Featured Image Caption: Teeth Gap Filling
Although natural tooth loss tends to increase with age for some individuals, anyone can lose a tooth at any time due to illness or injury. If you lose one or more teeth and want to improve your dental health and facial appearance, here are affordable options to consider.
Depending on the position of your remaining teeth, you may be a candidate for orthodontic work. Braces can move the teeth you now have into the gap of the missing teeth for a more natural look. Assuming there’s only one missing tooth, you might need just upper or lower braces to address the open spaces left by the missing teeth. If you have multiple missing teeth, you may need both upper and lower braces to fix the gap.
Closing the gap left by a missing tooth can take anywhere from six months to a year, or longer. However, by the end, you’ll be left with a beautiful smile that lasts. Ask your dentist for a referral to an orthodontist for a consultation about your treatment options.
A partial denture plate or bridge may be adequate for filling the space left by the missing tooth. This can be fitted to your upper or lower teeth, or both if needed. An impression will be taken of the section of teeth where a denture will be fitted.
When the denture is made, it will be adjusted as needed for secure and comfortable wear in conjunction with the other teeth in the upper or lower ridge of the mouth. They’ll also match the coloring of the denture to the surrounding teeth so that it looks as natural as possible.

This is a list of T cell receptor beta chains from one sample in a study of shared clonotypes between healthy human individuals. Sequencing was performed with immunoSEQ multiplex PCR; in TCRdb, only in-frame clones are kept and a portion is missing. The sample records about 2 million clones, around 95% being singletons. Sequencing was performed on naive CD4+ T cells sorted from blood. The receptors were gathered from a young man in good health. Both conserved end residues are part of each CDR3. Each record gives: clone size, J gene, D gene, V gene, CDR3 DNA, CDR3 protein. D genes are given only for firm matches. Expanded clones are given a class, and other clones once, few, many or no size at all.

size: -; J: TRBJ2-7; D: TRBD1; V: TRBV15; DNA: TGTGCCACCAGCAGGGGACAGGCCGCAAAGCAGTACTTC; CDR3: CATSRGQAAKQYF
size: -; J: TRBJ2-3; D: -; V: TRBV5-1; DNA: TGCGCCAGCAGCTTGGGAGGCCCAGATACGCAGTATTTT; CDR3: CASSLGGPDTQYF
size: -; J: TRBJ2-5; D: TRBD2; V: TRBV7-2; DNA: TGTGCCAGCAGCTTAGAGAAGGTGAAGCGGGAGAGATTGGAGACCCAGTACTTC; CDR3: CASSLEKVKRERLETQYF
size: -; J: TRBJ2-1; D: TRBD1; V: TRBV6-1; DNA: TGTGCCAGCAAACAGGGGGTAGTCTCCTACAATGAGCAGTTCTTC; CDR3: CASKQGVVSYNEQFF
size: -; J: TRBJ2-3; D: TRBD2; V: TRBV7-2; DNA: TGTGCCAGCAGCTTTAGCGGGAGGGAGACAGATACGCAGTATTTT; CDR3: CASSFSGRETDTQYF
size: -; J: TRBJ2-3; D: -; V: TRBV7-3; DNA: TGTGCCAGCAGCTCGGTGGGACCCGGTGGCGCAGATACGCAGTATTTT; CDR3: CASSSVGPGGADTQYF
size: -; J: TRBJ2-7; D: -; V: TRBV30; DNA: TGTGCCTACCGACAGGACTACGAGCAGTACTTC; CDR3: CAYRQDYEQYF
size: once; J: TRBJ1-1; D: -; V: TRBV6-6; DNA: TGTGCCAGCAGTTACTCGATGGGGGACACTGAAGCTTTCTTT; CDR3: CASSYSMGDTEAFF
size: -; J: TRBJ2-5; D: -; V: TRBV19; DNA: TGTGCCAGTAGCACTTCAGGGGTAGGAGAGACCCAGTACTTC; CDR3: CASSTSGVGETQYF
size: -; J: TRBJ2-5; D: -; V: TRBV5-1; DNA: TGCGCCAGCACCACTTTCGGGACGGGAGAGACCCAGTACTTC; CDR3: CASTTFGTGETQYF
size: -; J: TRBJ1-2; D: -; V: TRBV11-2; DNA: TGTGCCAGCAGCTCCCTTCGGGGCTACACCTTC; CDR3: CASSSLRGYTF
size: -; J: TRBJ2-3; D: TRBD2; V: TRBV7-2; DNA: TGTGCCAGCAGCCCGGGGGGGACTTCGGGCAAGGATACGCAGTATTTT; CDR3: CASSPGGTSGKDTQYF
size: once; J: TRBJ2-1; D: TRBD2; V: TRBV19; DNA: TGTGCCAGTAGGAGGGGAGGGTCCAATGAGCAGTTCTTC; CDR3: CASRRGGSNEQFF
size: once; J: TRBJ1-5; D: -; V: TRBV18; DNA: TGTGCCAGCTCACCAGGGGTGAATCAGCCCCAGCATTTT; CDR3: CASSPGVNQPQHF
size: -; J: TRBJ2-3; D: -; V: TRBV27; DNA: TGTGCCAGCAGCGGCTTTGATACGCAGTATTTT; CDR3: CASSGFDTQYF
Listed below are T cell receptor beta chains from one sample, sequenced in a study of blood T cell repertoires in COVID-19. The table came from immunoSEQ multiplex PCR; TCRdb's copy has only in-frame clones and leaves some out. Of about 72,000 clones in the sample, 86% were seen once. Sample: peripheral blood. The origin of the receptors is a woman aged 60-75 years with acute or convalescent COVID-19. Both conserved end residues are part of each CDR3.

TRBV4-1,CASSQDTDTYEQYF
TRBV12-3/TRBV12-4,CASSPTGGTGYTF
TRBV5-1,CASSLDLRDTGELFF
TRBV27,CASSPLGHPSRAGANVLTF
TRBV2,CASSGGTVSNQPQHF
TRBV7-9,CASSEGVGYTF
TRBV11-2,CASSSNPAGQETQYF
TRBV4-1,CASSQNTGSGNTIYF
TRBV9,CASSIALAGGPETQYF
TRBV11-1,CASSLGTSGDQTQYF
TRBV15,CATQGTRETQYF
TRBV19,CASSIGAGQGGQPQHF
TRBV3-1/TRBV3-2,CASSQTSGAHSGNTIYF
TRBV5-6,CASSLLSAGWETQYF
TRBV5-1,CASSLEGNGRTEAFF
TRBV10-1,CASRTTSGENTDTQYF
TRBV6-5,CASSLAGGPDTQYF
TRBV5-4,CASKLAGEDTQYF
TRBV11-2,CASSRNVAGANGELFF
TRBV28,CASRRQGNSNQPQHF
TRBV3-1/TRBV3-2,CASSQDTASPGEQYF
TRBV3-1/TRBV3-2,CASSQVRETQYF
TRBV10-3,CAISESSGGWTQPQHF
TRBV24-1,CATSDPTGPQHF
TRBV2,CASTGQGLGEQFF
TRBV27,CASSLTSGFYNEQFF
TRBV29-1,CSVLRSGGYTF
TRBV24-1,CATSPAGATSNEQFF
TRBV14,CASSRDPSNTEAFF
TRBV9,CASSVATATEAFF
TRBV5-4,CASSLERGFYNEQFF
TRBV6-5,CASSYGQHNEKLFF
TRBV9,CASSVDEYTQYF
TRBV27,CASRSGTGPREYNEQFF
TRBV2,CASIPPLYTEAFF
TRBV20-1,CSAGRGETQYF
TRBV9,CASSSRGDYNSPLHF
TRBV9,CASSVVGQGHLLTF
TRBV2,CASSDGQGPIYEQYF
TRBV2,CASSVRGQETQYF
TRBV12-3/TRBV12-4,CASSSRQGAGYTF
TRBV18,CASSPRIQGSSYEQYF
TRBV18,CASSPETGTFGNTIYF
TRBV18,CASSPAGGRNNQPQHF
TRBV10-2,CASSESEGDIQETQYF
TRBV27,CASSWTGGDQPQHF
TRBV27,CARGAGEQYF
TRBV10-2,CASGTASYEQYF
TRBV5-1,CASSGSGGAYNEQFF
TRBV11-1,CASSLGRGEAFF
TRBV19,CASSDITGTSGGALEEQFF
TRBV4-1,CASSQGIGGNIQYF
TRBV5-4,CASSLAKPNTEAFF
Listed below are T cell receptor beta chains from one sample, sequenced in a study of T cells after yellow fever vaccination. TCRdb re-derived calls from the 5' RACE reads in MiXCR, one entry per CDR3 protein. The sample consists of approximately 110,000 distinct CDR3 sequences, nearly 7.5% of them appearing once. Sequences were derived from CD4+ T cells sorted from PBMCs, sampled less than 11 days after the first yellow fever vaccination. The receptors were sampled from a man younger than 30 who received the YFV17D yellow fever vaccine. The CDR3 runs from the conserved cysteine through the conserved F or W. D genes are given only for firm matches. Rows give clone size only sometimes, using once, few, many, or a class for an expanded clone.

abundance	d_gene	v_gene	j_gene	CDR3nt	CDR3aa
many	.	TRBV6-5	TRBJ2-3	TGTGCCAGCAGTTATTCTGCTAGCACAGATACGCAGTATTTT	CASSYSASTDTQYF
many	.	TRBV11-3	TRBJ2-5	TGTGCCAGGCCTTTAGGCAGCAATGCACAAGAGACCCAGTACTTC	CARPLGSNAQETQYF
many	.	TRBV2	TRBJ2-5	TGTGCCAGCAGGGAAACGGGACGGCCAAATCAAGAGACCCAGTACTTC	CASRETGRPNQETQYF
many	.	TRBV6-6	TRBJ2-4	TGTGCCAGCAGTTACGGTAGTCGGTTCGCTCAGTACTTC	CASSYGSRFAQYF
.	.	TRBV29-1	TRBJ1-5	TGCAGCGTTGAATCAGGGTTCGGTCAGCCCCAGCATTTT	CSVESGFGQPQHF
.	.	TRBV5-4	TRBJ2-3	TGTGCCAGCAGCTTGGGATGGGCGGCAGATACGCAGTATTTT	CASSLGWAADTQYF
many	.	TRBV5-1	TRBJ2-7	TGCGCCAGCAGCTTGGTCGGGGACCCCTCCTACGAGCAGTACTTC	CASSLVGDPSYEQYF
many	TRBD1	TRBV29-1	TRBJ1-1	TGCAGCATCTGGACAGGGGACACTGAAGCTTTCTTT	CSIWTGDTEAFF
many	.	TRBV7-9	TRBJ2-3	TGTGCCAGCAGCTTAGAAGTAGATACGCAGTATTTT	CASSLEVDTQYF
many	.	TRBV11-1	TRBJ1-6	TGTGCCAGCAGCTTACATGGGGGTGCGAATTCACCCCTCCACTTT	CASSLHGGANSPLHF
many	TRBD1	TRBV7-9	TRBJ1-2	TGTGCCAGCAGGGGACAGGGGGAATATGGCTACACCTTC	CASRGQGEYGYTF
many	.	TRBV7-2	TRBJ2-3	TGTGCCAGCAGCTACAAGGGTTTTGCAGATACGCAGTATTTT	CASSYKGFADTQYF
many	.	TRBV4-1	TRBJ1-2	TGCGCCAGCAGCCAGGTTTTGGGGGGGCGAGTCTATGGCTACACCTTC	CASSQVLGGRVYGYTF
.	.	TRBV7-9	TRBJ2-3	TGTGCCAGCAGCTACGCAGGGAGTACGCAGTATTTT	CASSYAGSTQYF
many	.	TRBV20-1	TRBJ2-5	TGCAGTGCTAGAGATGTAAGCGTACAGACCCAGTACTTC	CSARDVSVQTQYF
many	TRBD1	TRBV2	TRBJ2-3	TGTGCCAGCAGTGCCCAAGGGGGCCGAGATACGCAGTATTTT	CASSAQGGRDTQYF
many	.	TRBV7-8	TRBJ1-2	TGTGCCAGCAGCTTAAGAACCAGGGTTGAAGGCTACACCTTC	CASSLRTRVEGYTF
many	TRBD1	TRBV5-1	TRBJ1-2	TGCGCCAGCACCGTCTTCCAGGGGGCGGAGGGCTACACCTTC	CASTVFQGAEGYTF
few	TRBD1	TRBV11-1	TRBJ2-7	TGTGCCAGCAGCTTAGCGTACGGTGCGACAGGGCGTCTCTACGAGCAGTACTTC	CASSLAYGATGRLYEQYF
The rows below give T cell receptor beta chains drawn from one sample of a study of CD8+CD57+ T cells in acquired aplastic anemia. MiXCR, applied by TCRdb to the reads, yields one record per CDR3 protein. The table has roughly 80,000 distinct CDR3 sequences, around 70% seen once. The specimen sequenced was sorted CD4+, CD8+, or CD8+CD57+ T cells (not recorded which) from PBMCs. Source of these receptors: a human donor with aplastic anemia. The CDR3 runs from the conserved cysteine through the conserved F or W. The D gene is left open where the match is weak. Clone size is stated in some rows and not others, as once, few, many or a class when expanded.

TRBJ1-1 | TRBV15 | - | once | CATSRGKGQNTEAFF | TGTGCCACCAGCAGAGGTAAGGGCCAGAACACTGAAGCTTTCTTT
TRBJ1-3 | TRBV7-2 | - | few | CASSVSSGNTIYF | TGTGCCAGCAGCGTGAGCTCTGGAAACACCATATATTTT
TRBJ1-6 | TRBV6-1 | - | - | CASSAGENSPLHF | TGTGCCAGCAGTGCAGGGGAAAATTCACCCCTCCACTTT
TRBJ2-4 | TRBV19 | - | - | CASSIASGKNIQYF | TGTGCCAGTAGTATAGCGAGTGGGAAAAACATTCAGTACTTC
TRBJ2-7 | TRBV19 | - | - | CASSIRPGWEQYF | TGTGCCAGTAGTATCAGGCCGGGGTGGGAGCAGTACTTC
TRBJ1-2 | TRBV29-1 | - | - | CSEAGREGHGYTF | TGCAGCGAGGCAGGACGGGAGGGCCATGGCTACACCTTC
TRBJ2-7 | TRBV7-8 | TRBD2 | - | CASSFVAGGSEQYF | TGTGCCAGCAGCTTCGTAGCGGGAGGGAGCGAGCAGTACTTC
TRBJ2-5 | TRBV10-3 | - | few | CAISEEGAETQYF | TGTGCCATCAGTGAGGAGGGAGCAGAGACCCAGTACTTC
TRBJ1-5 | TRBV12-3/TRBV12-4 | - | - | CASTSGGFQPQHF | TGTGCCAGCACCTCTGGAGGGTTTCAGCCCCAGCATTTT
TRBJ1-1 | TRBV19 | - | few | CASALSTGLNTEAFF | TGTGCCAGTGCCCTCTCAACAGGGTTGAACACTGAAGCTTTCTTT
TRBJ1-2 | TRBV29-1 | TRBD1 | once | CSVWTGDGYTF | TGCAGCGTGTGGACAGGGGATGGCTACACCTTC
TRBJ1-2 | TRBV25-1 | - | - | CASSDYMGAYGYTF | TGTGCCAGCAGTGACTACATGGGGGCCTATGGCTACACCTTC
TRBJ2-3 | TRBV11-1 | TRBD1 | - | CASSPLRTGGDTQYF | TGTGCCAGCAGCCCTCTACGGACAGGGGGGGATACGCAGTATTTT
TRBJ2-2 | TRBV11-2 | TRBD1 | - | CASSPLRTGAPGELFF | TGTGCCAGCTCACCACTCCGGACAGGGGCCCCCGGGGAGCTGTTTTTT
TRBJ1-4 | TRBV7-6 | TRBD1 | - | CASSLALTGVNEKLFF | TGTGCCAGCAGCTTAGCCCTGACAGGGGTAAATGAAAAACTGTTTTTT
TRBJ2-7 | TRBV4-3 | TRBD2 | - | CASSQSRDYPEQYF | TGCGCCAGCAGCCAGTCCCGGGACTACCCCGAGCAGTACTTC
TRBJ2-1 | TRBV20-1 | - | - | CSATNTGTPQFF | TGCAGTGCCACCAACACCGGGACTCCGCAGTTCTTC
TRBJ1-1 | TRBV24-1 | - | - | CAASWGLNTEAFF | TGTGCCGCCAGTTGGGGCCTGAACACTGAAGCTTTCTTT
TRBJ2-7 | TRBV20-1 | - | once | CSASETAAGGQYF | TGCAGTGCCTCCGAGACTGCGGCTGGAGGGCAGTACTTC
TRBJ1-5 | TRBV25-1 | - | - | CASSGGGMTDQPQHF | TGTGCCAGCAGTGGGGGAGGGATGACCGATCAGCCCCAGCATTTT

People who have lost several or most teeth may benefit from a full set of dentures. This device contains removable upper and lower teeth that completely replace your original, now-missing teeth.
The full set of dentures are made similar to the partial kind by taking impressions of the patient’s mouth to get an accurate guide for making the dentures. When ready, they will be tried by the patient to see how they fit, and adjustments can be made if needed.
The average dentures last about six or seven years before they need to be replaced. If necessary, though, they can be fixed or replaced sooner.
A dental implant is an artificial tooth that is made by surgical implantation of a metal stud in the patient’s jaw bone. After healing, an artificial tooth that matches the surrounding teeth and fits the gap will be screwed into the stud as a permanent fixture. Implants are not removable; they are permanent.
On average, they have been known to be used for fifteen to twenty-five years or more before a replacement may be needed. Unlike dentures that need to be removed and cared for or braces that require special care, you can treat a dental implant like a regular tooth.
Your choice of tooth replacement will be based in part on your lifestyle preferences and longevity concerns. Talk to your dentist about these options and request a referral to a specialist who can provide details about the replacement option of greatest interest.
By Anita Ginsburg
who is a freelance writer and residing in Denver, CO. She studied at Colorado State University, and now writes articles about health, business, family and finance. A mother of two, she enjoys traveling with her family whenever she isn’t writing. She recommends looking into dental implants or other solutions to fill the gap left by a missing tooth.